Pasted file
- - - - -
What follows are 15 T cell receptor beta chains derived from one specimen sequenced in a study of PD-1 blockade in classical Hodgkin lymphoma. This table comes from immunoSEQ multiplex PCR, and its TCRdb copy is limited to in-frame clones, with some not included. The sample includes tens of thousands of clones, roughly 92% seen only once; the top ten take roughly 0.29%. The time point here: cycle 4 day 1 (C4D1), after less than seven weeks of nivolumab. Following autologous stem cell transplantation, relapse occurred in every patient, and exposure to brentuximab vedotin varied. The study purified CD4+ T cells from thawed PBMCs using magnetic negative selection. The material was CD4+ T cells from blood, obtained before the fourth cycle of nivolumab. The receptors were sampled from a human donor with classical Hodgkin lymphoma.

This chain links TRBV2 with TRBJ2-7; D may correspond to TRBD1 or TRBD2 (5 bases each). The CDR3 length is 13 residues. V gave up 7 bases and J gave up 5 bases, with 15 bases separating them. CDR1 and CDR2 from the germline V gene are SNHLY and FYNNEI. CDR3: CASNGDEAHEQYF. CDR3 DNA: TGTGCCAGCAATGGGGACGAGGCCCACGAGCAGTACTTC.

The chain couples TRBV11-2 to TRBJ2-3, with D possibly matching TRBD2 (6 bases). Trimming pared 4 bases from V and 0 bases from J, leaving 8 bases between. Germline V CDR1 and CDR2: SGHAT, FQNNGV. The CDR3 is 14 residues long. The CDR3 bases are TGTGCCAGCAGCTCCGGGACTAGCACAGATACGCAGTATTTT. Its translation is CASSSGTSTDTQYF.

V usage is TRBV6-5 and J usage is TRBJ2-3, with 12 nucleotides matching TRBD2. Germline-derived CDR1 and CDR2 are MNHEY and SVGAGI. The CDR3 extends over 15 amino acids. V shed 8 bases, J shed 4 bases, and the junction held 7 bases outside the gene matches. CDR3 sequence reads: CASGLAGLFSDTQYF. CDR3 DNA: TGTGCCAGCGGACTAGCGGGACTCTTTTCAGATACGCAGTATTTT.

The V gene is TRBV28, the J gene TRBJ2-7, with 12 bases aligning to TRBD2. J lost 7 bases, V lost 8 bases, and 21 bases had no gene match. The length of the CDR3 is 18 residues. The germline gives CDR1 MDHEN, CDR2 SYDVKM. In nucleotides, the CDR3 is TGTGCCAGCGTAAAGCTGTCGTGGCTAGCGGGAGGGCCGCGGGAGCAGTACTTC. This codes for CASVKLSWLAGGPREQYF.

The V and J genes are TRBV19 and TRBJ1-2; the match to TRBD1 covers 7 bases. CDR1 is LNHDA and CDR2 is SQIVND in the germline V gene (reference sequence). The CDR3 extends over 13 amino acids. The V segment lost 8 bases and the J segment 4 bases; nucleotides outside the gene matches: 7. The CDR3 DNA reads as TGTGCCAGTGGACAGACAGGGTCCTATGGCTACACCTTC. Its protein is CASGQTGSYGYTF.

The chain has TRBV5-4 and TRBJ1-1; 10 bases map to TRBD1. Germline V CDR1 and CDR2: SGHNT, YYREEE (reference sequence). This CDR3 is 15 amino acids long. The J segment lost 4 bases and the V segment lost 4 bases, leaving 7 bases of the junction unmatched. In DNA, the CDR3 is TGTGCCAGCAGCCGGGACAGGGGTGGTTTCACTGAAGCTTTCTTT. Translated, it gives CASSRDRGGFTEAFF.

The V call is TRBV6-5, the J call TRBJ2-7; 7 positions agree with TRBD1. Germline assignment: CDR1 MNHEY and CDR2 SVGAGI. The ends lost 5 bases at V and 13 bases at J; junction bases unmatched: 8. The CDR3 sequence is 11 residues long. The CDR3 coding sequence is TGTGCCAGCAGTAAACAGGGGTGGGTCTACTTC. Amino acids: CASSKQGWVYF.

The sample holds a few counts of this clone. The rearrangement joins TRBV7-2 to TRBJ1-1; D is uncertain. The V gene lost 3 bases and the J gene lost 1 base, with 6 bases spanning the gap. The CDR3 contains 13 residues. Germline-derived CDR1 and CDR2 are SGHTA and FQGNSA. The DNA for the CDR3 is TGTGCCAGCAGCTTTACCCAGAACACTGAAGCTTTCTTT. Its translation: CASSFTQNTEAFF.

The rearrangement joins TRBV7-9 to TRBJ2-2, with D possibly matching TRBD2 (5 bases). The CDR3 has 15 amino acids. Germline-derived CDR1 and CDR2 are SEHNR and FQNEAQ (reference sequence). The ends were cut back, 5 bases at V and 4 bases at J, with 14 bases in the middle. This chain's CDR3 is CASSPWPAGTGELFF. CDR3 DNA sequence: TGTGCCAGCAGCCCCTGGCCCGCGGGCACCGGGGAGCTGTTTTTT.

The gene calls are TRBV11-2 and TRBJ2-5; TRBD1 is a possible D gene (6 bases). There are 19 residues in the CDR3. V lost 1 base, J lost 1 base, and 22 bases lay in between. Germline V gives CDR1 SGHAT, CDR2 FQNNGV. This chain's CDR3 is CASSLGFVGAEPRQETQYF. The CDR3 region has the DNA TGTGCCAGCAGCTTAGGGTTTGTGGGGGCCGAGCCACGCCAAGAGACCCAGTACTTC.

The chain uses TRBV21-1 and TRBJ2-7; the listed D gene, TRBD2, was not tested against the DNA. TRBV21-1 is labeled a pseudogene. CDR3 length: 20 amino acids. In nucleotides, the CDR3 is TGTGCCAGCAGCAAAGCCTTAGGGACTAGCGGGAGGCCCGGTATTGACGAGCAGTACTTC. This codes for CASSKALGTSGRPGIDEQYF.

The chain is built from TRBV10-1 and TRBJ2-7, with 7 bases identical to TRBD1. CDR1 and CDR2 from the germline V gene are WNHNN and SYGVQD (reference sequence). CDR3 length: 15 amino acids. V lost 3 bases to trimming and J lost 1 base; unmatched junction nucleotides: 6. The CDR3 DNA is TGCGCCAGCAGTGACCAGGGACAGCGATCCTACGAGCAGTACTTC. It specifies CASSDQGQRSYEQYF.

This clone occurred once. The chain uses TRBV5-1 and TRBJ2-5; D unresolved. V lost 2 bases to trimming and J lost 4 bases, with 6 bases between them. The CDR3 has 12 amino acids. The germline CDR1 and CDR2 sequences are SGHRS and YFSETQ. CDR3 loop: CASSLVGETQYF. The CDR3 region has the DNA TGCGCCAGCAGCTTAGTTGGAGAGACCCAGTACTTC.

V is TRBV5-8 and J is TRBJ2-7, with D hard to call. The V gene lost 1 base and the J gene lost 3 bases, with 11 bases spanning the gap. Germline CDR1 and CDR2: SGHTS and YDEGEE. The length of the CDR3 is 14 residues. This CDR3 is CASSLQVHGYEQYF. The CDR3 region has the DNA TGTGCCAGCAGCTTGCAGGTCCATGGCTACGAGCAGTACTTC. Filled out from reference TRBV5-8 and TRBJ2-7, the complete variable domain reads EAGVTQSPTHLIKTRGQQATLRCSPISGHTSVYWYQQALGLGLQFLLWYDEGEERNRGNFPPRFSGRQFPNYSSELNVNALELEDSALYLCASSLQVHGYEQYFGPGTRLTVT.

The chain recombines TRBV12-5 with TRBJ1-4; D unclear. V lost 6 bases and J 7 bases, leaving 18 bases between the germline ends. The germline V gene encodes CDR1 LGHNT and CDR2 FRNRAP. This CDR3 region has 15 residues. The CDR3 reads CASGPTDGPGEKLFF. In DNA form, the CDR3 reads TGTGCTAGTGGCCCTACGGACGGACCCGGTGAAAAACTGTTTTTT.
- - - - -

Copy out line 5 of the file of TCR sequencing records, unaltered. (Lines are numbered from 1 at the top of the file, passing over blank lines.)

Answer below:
The V gene is TRBV28, the J gene TRBJ2-7, with 12 bases aligning to TRBD2. J lost 7 bases, V lost 8 bases, and 21 bases had no gene match. The length of the CDR3 is 18 residues. The germline gives CDR1 MDHEN, CDR2 SYDVKM. In nucleotides, the CDR3 is TGTGCCAGCGTAAAGCTGTCGTGGCTAGCGGGAGGGCCGCGGGAGCAGTACTTC. This codes for CASVKLSWLAGGPREQYF.